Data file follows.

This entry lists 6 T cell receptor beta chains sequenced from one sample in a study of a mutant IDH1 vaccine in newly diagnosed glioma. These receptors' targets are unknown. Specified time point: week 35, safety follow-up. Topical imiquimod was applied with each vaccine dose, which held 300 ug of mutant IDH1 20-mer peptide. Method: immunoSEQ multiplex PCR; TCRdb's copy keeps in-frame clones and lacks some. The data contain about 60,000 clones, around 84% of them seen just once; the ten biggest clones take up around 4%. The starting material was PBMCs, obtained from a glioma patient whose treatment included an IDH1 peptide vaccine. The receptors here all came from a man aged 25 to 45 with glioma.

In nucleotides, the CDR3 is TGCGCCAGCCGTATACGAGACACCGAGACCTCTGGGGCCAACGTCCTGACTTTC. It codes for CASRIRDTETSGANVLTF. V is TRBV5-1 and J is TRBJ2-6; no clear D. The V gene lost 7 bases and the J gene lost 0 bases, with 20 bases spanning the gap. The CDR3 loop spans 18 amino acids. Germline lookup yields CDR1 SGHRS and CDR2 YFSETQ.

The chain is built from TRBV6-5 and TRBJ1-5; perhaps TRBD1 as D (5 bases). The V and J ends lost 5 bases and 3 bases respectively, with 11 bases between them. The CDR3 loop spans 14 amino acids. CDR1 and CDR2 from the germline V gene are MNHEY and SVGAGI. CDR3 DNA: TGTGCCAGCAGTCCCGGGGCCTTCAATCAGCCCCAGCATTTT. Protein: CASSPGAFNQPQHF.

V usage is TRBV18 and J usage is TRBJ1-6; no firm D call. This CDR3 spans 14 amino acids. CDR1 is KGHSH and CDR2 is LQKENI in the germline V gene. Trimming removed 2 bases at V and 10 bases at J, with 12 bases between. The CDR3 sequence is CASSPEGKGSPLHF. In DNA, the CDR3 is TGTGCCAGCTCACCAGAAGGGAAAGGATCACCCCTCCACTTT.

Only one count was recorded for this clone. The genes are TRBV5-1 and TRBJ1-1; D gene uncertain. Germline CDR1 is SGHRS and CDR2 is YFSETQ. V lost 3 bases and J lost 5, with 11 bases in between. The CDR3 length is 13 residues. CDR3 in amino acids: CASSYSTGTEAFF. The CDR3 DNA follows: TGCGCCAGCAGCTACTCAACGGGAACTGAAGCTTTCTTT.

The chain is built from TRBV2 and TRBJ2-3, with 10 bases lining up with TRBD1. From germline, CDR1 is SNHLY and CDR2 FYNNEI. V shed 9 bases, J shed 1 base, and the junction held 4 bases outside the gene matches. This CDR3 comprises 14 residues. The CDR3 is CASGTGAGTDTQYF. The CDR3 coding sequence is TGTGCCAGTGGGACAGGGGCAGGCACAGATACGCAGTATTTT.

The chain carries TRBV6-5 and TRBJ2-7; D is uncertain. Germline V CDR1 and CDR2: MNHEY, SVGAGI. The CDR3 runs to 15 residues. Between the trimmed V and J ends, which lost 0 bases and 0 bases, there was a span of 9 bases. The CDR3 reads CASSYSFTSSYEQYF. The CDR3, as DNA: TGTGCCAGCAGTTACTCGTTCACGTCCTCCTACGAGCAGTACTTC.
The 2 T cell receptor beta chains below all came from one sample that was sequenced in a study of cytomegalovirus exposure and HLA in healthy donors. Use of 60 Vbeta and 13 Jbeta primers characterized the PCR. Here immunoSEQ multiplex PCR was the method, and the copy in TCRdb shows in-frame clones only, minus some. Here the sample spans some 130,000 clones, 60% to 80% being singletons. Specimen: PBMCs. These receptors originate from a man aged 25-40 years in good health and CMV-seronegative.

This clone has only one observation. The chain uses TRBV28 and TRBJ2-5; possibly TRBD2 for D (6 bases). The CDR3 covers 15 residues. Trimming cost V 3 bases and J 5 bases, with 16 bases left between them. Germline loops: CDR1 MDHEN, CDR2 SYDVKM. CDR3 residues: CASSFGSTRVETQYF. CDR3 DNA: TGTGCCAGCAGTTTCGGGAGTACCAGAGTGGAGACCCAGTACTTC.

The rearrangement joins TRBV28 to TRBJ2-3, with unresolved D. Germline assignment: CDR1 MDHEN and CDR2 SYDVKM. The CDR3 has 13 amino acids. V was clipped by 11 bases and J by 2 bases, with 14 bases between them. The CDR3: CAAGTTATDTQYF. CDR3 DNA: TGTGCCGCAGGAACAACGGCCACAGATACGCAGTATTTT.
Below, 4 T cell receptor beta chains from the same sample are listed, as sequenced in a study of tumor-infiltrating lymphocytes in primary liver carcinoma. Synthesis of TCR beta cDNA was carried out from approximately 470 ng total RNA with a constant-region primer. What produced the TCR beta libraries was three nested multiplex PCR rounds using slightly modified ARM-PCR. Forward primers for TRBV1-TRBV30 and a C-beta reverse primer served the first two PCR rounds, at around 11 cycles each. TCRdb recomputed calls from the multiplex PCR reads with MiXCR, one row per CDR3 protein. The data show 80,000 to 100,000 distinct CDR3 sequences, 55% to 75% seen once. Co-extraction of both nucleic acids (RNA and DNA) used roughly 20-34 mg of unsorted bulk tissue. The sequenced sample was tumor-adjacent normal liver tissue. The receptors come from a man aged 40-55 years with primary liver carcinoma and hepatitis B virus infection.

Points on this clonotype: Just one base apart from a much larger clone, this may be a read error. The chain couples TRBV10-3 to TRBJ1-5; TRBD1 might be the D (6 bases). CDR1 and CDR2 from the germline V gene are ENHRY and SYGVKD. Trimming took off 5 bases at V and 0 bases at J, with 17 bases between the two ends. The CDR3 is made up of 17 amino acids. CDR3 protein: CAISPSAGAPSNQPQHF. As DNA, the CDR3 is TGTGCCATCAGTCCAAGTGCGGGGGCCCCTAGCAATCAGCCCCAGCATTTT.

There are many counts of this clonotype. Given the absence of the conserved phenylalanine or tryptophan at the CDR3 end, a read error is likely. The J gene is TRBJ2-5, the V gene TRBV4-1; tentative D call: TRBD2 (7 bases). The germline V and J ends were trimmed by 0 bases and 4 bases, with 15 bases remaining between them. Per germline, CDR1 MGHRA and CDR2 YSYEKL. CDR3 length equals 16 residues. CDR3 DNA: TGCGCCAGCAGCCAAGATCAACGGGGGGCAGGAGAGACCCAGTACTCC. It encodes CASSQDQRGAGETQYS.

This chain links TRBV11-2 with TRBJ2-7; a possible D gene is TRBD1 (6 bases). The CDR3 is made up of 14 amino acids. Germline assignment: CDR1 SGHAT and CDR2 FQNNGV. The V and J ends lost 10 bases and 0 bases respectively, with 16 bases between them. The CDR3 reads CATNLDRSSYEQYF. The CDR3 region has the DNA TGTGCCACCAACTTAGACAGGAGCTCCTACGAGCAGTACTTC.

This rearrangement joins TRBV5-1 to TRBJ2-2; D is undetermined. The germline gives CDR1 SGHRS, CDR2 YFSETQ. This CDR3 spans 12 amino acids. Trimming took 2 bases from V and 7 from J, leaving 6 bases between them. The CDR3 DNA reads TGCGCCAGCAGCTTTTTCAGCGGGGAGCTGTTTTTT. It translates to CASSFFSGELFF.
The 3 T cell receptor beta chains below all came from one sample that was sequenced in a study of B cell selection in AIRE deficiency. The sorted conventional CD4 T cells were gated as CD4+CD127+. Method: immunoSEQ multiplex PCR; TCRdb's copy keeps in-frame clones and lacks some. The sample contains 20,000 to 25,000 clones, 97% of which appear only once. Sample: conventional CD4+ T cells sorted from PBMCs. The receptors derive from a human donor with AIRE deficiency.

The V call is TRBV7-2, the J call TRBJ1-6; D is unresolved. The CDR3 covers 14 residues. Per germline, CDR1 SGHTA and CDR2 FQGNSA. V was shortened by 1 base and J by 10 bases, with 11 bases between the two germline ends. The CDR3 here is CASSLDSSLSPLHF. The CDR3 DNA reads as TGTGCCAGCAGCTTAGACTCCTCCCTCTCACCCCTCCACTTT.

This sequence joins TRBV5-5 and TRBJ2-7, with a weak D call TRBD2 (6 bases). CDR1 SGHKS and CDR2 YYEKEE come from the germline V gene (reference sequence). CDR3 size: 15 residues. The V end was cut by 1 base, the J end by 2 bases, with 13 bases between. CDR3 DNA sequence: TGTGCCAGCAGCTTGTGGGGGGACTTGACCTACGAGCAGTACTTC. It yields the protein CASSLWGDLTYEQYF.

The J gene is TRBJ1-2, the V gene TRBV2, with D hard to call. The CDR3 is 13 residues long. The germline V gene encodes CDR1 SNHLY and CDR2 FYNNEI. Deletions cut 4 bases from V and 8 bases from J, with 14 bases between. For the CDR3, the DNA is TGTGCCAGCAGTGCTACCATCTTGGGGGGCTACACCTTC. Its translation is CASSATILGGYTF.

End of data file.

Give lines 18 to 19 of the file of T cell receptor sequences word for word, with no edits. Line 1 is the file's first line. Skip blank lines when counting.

This sequence joins TRBV5-5 and TRBJ2-7, with a weak D call TRBD2 (6 bases). CDR1 SGHKS and CDR2 YYEKEE come from the germline V gene (reference sequence). CDR3 size: 15 residues. The V end was cut by 1 base, the J end by 2 bases, with 13 bases between. CDR3 DNA sequence: TGTGCCAGCAGCTTGTGGGGGGACTTGACCTACGAGCAGTACTTC. It yields the protein CASSLWGDLTYEQYF.

The J gene is TRBJ1-2, the V gene TRBV2, with D hard to call. The CDR3 is 13 residues long. The germline V gene encodes CDR1 SNHLY and CDR2 FYNNEI. Deletions cut 4 bases from V and 8 bases from J, with 14 bases between. For the CDR3, the DNA is TGTGCCAGCAGTGCTACCATCTTGGGGGGCTACACCTTC. Its translation is CASSATILGGYTF.